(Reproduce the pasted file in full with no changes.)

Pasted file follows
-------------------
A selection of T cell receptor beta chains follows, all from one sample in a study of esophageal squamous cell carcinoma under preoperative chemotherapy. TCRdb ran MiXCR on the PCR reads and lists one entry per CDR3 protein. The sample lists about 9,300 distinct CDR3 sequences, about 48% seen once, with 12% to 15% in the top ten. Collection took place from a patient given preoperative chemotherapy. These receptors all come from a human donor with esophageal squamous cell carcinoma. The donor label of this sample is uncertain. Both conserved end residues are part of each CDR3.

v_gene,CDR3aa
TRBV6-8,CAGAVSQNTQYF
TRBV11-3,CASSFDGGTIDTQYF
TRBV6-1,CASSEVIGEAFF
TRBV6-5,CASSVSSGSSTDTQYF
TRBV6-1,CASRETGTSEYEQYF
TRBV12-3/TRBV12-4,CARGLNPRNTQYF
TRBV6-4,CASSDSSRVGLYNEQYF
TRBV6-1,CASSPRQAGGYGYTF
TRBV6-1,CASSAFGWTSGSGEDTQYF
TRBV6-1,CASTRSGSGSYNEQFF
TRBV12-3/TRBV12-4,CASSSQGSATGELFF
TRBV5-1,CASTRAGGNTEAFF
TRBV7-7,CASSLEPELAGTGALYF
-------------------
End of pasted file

A selection of T cell receptor beta chains follows, all from one sample in a study of esophageal squamous cell carcinoma under preoperative chemotherapy. TCRdb ran MiXCR on the PCR reads and lists one entry per CDR3 protein. The sample lists about 9,300 distinct CDR3 sequences, about 48% seen once, with 12% to 15% in the top ten. Collection took place from a patient given preoperative chemotherapy. These receptors all come from a human donor with esophageal squamous cell carcinoma. The donor label of this sample is uncertain. Both conserved end residues are part of each CDR3.

v_gene,CDR3aa
TRBV6-8,CAGAVSQNTQYF
TRBV11-3,CASSFDGGTIDTQYF
TRBV6-1,CASSEVIGEAFF
TRBV6-5,CASSVSSGSSTDTQYF
TRBV6-1,CASRETGTSEYEQYF
TRBV12-3/TRBV12-4,CARGLNPRNTQYF
TRBV6-4,CASSDSSRVGLYNEQYF
TRBV6-1,CASSPRQAGGYGYTF
TRBV6-1,CASSAFGWTSGSGEDTQYF
TRBV6-1,CASTRSGSGSYNEQFF
TRBV12-3/TRBV12-4,CASSSQGSATGELFF
TRBV5-1,CASTRAGGNTEAFF
TRBV7-7,CASSLEPELAGTGALYF